X-Men: First Class
Set against the backdrop of the Cuban missile crisis, X-Men: First Class highlights the events that first brought Charles “Professor X” Xavier (James McAvoy) and Erik “Magneto” Lensherr (Michael Fassbender) together. Shortly after receiving his doctorate, Charles Xavier and his companion Raven (Jennifer Lawrence) are recruited by CIA agent Moira MacTaggert (Rose Byrne) to assist in tracking down Sebastian Shaw (Kevin Bacon). Leader of a group of mutants known has the Hellfire Club, Shaw plans to bring the United States and Russia to war for his own personal gain. While pursuing Shaw, Xavier meets Lensherr who is hunting Shaw to settle an old score. Joining force the two men, along with a team of young mutants, attempt to stop Shaw before he starts another World War.
In many ways X-Men: First Class is best viewed as its own separate entity. The film tries too hard to align itself with the narratives of the X-men films that came before it. This however is a mistake as the continuity errors become apparent the more they reference the other films. However X-Men: First Class is a film that does not need to acknowledge its legacy as it has its own unique voice. Director Matthew Vaughn creates a film that is smartly reinvents the mythology of the X-men while keeping the lighter tone found in the comics.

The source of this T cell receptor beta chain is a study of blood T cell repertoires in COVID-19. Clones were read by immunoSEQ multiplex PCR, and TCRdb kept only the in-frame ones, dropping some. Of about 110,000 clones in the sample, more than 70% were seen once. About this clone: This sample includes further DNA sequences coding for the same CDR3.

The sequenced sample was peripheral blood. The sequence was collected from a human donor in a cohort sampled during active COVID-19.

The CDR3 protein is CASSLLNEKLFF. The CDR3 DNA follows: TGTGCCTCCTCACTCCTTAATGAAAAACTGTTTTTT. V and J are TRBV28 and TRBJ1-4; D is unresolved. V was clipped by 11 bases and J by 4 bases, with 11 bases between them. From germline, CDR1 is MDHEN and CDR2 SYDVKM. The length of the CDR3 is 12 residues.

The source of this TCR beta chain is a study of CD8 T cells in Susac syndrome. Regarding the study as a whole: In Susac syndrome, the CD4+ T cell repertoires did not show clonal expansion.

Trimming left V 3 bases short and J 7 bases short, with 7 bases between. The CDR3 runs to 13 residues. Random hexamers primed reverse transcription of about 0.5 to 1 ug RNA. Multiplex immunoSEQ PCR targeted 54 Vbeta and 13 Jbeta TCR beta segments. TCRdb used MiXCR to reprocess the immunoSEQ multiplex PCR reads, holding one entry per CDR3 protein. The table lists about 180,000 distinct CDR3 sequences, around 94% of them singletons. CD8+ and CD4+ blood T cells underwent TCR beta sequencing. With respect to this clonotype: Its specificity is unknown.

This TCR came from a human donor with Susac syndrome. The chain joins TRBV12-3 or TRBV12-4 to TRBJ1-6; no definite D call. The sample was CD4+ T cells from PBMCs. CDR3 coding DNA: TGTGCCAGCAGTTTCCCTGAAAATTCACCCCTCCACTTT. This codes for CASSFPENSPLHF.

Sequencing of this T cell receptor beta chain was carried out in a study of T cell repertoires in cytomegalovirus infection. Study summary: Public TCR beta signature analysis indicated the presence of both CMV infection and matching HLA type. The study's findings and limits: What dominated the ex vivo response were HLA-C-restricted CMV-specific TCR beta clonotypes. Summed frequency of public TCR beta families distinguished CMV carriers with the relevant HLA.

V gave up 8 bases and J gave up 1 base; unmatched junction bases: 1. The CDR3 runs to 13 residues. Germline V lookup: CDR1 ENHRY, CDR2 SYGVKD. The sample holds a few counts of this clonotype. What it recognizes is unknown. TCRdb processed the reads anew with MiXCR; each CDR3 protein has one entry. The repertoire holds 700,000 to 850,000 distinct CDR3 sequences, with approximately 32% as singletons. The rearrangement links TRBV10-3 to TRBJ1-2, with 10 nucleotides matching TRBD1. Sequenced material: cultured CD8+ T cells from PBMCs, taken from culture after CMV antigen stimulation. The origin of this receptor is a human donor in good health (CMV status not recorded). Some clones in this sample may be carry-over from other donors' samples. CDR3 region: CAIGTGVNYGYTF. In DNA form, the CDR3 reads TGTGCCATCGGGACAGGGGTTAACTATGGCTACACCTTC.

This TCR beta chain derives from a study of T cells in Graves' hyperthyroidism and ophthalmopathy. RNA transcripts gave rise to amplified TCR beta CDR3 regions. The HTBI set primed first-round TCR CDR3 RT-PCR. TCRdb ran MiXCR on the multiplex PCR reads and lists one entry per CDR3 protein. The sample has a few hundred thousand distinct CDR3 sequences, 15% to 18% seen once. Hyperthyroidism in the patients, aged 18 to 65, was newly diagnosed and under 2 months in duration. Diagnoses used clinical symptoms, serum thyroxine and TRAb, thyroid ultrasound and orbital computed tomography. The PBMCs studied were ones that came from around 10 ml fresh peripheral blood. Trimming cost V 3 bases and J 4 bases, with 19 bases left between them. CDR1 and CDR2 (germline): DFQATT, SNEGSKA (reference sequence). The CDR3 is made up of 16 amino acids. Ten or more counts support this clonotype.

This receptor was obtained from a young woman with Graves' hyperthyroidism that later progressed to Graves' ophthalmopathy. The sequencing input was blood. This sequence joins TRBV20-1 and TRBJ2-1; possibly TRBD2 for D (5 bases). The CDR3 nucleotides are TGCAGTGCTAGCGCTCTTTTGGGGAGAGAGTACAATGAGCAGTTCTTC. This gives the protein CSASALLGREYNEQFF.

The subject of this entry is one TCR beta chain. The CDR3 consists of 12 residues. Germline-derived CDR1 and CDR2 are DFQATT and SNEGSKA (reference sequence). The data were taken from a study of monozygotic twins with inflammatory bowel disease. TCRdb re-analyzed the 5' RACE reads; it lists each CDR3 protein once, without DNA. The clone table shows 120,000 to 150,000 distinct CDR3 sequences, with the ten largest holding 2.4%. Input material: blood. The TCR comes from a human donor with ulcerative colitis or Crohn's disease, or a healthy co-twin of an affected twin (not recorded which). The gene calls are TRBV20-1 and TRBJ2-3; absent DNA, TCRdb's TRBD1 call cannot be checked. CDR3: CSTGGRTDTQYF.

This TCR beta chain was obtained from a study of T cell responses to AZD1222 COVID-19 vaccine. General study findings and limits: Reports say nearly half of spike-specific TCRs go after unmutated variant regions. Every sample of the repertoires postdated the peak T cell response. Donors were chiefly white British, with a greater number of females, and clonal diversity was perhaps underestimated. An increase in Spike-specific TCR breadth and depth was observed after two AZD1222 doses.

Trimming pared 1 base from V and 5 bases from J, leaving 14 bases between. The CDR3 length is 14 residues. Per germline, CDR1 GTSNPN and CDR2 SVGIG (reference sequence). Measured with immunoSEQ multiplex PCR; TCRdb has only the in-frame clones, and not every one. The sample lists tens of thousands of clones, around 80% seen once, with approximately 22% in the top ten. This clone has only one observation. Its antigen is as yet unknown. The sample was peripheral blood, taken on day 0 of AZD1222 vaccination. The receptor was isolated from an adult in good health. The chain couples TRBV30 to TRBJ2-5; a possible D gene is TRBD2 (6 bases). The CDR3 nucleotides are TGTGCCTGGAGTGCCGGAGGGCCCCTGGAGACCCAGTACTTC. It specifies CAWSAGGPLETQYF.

What makes this film work so well is the strong performances by both Michael Fassbender and James McAvoy. Although the X-men have always been team based, the story would have still worked if the film featured only Xavier and Lensherr. These two characters are the most interesting aspect of the film. McAvoy may not carry the same commanding presence that Patrick Stewart did in the other films, but he does manage to make the character of Xavier exciting again. The way he conveys Xavier’s struggle between his ideology that mutants and humans can co-exist and his desire to fight side by side with Lensherr comes across well in the film. Fassbender in particular does a fantastic job of providing his own unique take on Lensherr. Bringing a mixture of compassion and coldblooded rage to the role, Fassbender walks the thin line between good and evil displays why Magneto is one of the more compelling villains in the Marvel universe.
The rest of the cast is hit or miss at the best of times. Kevin Bacon continues to have fun in the villain roles he has been taking of late and Jennifer Lawrence does the best she can with the limited script given to Raven. Although the Raven/Hank McCoy (Nicholas Hoult) subplot was interesting, the triangle between Xavier/Raven/Lensherr did not carry the punch it should have. Similar to the comics, the problem with most X-men films is that there are more characters than there is enough time to truly develop them. January Jones’ Emma Frost is not given much to do besides look pretty, and henchmen like Riptide and Azazel join the long list of quickly forgotten characters.
Still, as far as comic book inspired films go, X-Men: First Class manages to make the X-men entertaining and relevant again. Vaughn offers up several exciting action sequences that are designed to highlight each character’s mutant ability. Plus, the overall story works well and actually generates interest in seeing these characters again in a sequel. Is X-Men: First Class better than X2? Not quite. However this is a film that soars when the previous films are ignored.